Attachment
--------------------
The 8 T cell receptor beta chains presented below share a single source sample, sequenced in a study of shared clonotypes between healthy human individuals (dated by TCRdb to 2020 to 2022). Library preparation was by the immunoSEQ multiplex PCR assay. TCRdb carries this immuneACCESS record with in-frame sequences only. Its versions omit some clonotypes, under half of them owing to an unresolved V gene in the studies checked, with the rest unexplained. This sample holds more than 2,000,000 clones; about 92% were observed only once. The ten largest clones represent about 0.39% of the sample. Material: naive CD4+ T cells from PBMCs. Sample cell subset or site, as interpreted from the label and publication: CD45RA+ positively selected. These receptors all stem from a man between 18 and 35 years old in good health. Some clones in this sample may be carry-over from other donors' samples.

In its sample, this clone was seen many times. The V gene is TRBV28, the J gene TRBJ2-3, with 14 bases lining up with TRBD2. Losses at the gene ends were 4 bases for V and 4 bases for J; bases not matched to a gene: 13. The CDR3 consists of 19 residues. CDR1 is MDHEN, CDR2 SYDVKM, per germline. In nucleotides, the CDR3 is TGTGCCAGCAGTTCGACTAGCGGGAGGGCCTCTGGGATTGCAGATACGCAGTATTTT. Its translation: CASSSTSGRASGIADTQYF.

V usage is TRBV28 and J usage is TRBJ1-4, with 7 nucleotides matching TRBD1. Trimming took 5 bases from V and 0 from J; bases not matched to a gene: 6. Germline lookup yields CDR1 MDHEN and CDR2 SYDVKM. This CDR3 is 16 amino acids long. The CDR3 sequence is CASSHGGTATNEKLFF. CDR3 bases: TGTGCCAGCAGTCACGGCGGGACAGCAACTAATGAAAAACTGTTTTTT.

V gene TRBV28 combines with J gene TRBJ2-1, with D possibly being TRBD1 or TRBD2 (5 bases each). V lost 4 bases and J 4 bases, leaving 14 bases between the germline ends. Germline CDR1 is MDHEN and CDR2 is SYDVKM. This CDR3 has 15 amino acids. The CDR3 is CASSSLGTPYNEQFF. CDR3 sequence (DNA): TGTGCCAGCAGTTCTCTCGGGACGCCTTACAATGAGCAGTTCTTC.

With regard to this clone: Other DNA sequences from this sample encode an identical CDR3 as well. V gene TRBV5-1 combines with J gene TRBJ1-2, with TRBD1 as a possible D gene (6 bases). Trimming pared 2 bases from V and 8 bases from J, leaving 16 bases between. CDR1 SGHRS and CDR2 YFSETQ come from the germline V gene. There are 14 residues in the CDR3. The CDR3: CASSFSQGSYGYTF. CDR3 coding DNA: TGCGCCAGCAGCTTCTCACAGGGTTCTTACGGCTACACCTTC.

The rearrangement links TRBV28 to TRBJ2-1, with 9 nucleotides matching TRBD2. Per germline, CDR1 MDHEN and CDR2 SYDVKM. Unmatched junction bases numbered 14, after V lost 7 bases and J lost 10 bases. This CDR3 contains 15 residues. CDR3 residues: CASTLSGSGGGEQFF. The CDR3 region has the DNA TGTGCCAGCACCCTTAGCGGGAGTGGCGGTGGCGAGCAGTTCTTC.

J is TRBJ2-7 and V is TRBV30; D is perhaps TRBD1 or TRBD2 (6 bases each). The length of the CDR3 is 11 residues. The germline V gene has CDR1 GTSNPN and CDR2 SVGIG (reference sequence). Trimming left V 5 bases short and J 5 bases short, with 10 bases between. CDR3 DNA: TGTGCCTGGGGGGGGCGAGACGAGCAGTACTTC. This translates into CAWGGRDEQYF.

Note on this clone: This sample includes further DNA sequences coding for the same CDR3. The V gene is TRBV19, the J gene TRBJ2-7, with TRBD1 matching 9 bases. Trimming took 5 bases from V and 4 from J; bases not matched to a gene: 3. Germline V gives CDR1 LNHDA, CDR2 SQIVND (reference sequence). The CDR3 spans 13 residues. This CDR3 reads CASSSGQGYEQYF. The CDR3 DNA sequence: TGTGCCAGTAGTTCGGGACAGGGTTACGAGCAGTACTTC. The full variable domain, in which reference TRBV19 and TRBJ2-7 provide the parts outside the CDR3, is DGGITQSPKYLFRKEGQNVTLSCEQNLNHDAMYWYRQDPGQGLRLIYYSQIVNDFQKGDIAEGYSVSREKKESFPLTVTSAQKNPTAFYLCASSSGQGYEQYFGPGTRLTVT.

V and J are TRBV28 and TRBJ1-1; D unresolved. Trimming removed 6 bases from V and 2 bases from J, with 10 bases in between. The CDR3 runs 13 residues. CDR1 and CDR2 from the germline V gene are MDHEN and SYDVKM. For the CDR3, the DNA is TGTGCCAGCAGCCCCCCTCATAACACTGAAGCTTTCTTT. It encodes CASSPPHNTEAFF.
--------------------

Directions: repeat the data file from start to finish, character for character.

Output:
The 8 T cell receptor beta chains presented below share a single source sample, sequenced in a study of shared clonotypes between healthy human individuals (dated by TCRdb to 2020 to 2022). Library preparation was by the immunoSEQ multiplex PCR assay. TCRdb carries this immuneACCESS record with in-frame sequences only. Its versions omit some clonotypes, under half of them owing to an unresolved V gene in the studies checked, with the rest unexplained. This sample holds more than 2,000,000 clones; about 92% were observed only once. The ten largest clones represent about 0.39% of the sample. Material: naive CD4+ T cells from PBMCs. Sample cell subset or site, as interpreted from the label and publication: CD45RA+ positively selected. These receptors all stem from a man between 18 and 35 years old in good health. Some clones in this sample may be carry-over from other donors' samples.

In its sample, this clone was seen many times. The V gene is TRBV28, the J gene TRBJ2-3, with 14 bases lining up with TRBD2. Losses at the gene ends were 4 bases for V and 4 bases for J; bases not matched to a gene: 13. The CDR3 consists of 19 residues. CDR1 is MDHEN, CDR2 SYDVKM, per germline. In nucleotides, the CDR3 is TGTGCCAGCAGTTCGACTAGCGGGAGGGCCTCTGGGATTGCAGATACGCAGTATTTT. Its translation: CASSSTSGRASGIADTQYF.

V usage is TRBV28 and J usage is TRBJ1-4, with 7 nucleotides matching TRBD1. Trimming took 5 bases from V and 0 from J; bases not matched to a gene: 6. Germline lookup yields CDR1 MDHEN and CDR2 SYDVKM. This CDR3 is 16 amino acids long. The CDR3 sequence is CASSHGGTATNEKLFF. CDR3 bases: TGTGCCAGCAGTCACGGCGGGACAGCAACTAATGAAAAACTGTTTTTT.

V gene TRBV28 combines with J gene TRBJ2-1, with D possibly being TRBD1 or TRBD2 (5 bases each). V lost 4 bases and J 4 bases, leaving 14 bases between the germline ends. Germline CDR1 is MDHEN and CDR2 is SYDVKM. This CDR3 has 15 amino acids. The CDR3 is CASSSLGTPYNEQFF. CDR3 sequence (DNA): TGTGCCAGCAGTTCTCTCGGGACGCCTTACAATGAGCAGTTCTTC.

With regard to this clone: Other DNA sequences from this sample encode an identical CDR3 as well. V gene TRBV5-1 combines with J gene TRBJ1-2, with TRBD1 as a possible D gene (6 bases). Trimming pared 2 bases from V and 8 bases from J, leaving 16 bases between. CDR1 SGHRS and CDR2 YFSETQ come from the germline V gene. There are 14 residues in the CDR3. The CDR3: CASSFSQGSYGYTF. CDR3 coding DNA: TGCGCCAGCAGCTTCTCACAGGGTTCTTACGGCTACACCTTC.

The rearrangement links TRBV28 to TRBJ2-1, with 9 nucleotides matching TRBD2. Per germline, CDR1 MDHEN and CDR2 SYDVKM. Unmatched junction bases numbered 14, after V lost 7 bases and J lost 10 bases. This CDR3 contains 15 residues. CDR3 residues: CASTLSGSGGGEQFF. The CDR3 region has the DNA TGTGCCAGCACCCTTAGCGGGAGTGGCGGTGGCGAGCAGTTCTTC.

J is TRBJ2-7 and V is TRBV30; D is perhaps TRBD1 or TRBD2 (6 bases each). The length of the CDR3 is 11 residues. The germline V gene has CDR1 GTSNPN and CDR2 SVGIG (reference sequence). Trimming left V 5 bases short and J 5 bases short, with 10 bases between. CDR3 DNA: TGTGCCTGGGGGGGGCGAGACGAGCAGTACTTC. This translates into CAWGGRDEQYF.

Note on this clone: This sample includes further DNA sequences coding for the same CDR3. The V gene is TRBV19, the J gene TRBJ2-7, with TRBD1 matching 9 bases. Trimming took 5 bases from V and 4 from J; bases not matched to a gene: 3. Germline V gives CDR1 LNHDA, CDR2 SQIVND (reference sequence). The CDR3 spans 13 residues. This CDR3 reads CASSSGQGYEQYF. The CDR3 DNA sequence: TGTGCCAGTAGTTCGGGACAGGGTTACGAGCAGTACTTC. The full variable domain, in which reference TRBV19 and TRBJ2-7 provide the parts outside the CDR3, is DGGITQSPKYLFRKEGQNVTLSCEQNLNHDAMYWYRQDPGQGLRLIYYSQIVNDFQKGDIAEGYSVSREKKESFPLTVTSAQKNPTAFYLCASSSGQGYEQYFGPGTRLTVT.

V and J are TRBV28 and TRBJ1-1; D unresolved. Trimming removed 6 bases from V and 2 bases from J, with 10 bases in between. The CDR3 runs 13 residues. CDR1 and CDR2 from the germline V gene are MDHEN and SYDVKM. For the CDR3, the DNA is TGTGCCAGCAGCCCCCCTCATAACACTGAAGCTTTCTTT. It encodes CASSPPHNTEAFF.